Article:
Brought to you by TheJudge13 chronicler Carlo Carluccio
– 1934: Legend of two and four wheels
It has always rankled me that the only time we hear of John Surtees is when the specialist media seeks out the frail old man and asks him the same tired old questions about someone repeating his accomplishments.
Surtees celebrates his eightieth birthday today and is still the only World Champion to have won on two and four wheels. He won seven World titles with MV Augusta between 1956 and 1960 in both the 350cc and 500cc classes and was awarded the MBE in 1959. It was a chance meeting with Hawthorn at an awards ceremony in 1958 which sparked his interest in racing on four wheels.
His final year of motorbike races coincided with his first events in cars. His debut was in a Formula Junior finishing behind a certain Jim Clark. He would also finish second in his first F2 race and after a debut in Monaco, finished second at the British GP. His third Grand Prix should have resulted in victory after pole position and fastest lap but his Lotus retired due to mechanical reliability.
Surtees was offered team leadership by Colin Chapman for 1961 but found him unethical in conduct and joined Reg Parnell’s team.
“Il Grande John” had been competing for Ferrari in sports-car races and was offered a seat with the F1 team for 1963. The team had been in disarray since a number of engineers and Phil Hill had left and Surtees set to work to turn the organisation around.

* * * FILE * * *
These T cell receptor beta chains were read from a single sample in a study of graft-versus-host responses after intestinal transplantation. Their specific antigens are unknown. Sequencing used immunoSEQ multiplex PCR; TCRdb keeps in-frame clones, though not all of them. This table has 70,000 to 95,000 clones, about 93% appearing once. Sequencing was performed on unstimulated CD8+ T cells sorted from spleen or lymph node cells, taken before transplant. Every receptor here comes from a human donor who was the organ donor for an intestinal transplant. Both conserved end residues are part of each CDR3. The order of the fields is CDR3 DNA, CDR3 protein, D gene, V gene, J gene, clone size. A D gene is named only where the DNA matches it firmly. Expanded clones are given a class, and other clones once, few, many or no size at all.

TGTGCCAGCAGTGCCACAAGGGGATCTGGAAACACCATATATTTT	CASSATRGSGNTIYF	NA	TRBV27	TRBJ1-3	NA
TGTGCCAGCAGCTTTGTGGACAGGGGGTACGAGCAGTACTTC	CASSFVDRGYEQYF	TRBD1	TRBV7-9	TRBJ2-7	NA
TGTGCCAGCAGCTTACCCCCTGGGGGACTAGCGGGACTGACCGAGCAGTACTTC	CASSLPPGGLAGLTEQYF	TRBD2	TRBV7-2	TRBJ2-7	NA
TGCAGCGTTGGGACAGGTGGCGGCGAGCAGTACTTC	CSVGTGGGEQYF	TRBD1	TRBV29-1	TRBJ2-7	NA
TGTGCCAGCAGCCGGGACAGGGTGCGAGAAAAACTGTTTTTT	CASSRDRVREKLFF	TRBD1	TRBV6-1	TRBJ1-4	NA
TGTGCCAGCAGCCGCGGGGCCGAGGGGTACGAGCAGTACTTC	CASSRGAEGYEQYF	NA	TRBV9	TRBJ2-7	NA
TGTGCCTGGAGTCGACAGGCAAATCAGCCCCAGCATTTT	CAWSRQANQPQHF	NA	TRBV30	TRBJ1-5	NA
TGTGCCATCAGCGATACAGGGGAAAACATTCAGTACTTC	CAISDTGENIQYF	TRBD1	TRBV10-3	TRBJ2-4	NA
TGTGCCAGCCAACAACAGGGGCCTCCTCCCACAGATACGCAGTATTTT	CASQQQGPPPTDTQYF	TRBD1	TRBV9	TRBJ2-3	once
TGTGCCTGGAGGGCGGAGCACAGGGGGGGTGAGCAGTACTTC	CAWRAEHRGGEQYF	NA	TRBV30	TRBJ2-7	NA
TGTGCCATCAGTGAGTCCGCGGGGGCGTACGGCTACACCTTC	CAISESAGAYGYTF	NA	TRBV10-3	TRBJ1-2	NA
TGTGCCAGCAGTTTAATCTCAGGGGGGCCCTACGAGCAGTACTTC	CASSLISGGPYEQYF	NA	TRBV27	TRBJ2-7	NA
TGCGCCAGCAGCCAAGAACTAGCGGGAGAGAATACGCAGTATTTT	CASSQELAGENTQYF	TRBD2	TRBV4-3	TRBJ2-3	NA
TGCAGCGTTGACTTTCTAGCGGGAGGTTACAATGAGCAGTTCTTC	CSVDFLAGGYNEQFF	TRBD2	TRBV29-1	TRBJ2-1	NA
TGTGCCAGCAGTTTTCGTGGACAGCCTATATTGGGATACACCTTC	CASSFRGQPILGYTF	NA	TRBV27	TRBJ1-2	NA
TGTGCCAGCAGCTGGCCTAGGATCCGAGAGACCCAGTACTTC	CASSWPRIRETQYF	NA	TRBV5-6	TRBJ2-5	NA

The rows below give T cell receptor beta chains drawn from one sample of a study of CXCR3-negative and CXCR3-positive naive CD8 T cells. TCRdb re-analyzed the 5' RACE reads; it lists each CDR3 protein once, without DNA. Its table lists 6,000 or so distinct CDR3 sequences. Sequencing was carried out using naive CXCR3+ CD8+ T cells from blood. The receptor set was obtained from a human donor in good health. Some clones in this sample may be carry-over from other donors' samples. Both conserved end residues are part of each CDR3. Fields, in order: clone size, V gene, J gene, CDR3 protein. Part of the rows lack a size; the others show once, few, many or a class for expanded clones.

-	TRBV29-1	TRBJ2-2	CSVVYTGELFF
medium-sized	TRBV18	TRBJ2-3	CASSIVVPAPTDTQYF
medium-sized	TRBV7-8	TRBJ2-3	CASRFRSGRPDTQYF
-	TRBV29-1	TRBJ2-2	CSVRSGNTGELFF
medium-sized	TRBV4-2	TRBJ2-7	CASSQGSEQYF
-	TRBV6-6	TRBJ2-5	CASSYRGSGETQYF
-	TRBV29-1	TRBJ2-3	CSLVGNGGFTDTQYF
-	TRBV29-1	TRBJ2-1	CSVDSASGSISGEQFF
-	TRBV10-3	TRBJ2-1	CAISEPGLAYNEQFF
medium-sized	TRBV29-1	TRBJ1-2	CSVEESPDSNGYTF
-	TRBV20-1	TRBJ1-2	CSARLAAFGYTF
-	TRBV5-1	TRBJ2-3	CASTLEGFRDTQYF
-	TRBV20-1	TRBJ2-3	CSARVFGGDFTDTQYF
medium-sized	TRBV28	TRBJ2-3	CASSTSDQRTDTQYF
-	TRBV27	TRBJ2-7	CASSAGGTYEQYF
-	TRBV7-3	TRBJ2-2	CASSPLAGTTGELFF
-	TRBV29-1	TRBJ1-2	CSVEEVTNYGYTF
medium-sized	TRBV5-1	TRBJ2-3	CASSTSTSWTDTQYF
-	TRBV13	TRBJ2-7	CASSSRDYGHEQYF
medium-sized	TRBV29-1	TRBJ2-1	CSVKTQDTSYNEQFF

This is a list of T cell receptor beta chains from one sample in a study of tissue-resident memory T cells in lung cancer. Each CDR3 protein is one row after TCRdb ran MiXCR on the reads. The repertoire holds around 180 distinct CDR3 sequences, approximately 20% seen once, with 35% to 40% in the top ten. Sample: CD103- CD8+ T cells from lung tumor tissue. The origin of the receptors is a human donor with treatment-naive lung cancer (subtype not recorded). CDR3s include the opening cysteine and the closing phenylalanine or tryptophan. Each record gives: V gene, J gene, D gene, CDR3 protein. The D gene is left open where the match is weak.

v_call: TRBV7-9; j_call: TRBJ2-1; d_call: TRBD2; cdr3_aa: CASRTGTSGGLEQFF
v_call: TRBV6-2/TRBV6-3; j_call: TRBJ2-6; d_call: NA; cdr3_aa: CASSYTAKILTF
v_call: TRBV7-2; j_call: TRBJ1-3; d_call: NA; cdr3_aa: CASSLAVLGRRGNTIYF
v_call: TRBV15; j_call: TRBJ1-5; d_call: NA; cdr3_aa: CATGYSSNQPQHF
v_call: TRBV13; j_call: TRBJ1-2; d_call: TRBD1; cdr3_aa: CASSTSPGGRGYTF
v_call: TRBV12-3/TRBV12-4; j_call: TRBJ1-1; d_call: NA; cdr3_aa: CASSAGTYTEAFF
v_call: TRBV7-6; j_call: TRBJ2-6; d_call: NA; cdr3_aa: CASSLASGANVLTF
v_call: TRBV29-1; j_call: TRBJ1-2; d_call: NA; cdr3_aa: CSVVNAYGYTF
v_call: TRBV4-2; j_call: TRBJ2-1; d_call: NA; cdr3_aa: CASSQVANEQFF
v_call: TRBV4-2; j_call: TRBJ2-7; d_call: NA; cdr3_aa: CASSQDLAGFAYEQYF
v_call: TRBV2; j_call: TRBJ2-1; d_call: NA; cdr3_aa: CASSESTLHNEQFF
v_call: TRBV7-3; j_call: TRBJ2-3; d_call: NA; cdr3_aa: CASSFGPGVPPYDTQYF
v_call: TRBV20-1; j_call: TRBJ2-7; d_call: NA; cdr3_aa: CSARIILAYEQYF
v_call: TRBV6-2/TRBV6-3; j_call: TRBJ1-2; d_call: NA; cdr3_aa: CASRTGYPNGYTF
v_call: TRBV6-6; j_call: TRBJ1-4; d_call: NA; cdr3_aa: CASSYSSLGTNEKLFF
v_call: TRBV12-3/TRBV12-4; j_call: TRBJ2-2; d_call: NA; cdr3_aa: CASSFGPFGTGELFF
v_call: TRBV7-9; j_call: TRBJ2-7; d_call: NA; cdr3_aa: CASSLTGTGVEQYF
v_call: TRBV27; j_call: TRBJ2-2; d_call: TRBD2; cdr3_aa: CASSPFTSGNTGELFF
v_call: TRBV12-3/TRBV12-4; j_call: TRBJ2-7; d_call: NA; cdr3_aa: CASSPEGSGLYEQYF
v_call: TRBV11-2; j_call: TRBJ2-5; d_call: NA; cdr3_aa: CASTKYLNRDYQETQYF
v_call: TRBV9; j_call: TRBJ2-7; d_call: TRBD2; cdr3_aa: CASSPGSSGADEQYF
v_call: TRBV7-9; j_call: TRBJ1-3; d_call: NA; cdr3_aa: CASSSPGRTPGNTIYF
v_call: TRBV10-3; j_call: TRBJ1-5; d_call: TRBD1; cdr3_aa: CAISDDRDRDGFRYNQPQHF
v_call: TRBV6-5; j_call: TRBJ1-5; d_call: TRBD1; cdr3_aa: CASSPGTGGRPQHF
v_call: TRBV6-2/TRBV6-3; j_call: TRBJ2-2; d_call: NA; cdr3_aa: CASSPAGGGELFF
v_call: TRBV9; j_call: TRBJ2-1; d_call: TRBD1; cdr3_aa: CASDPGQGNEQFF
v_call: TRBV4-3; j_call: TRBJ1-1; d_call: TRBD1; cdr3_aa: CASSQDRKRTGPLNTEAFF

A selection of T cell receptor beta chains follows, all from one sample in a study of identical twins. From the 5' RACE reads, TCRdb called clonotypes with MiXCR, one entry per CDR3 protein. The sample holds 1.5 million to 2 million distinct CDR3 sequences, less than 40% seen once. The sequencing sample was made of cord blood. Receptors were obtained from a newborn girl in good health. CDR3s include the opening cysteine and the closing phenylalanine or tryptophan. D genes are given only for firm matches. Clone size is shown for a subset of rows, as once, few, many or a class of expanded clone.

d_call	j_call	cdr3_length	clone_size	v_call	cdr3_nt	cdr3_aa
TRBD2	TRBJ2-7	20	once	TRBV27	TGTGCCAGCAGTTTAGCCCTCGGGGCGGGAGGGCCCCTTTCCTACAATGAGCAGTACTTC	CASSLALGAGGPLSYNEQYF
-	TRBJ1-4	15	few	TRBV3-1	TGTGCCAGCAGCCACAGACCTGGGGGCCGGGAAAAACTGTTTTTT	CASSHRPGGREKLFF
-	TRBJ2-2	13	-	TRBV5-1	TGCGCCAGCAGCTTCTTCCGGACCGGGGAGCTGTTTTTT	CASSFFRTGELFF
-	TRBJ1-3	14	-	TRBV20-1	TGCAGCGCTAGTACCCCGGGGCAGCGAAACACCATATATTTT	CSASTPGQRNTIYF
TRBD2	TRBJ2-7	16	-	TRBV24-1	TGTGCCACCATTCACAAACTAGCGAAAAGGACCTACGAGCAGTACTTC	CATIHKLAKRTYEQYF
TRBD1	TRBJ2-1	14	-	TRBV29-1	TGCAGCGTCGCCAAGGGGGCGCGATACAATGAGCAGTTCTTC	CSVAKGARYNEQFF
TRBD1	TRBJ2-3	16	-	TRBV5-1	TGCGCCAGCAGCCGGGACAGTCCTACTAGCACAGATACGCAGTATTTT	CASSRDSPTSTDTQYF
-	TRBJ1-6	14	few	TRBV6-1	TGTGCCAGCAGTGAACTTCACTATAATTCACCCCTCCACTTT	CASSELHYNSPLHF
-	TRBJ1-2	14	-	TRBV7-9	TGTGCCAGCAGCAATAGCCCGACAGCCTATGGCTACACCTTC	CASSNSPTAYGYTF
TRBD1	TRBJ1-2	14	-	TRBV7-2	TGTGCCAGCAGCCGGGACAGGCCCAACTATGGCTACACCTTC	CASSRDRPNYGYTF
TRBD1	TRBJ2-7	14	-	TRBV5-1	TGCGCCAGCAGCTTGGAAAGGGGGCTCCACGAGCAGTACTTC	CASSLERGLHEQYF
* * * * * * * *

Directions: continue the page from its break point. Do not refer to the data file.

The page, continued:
By the German Grand Prix that year, Ferrari were back in the winners circle with Surtees winning his first Grand Prix – beating none other than Jim Clark in the Lotus 25.
The following season he made history by taking the crown with two victories in Germany and Italy and four other podium places.
Surtees had survived a near fatal crash in a sports-car race in September 1965 but was sufficiently recovered to triumph in terrible conditions in the 1966 Belgian GP.
Surtees understood Italian racing politics better than most after his years with MV Augusta and Ferrari but Ferrari’s team manager – Eugenio Dragoni – had become jealous of Surtees influence and set about discrediting him. He was omitted from the Ferrari line up for the 1966 Le Mans race and he left the team acrimoniously joining the Cooper-Maserati team. A further win, second and a third were insufficient to win the title and he finished second behind Jack Brabham.
“The parting was costly to Ferrari and me. I believe we lost one or two World Championships as a result.”
His final victory came in the 1967 Italian Grand Prix with Honda when he slipstreamed past Jack Brabham to win by a mere 0.2 seconds.
For most of the seventies he ran his own team in F1, F2 and F5000 with differing success before he turned his attentions to building a property company. To this day he still enthusiastically takes part in historic motor-sport events.
It’s fashionable to not consider him in the Top 20 drivers in history. There is always a feeling that he was a biker and not a ‘proper’ racing driver, therefore somehow he was fortuitous in Formula One.
And yet his contemporaries included Clark, Hill, Brabham, Moss, Stewart, Ginther, Gurney and Mclaren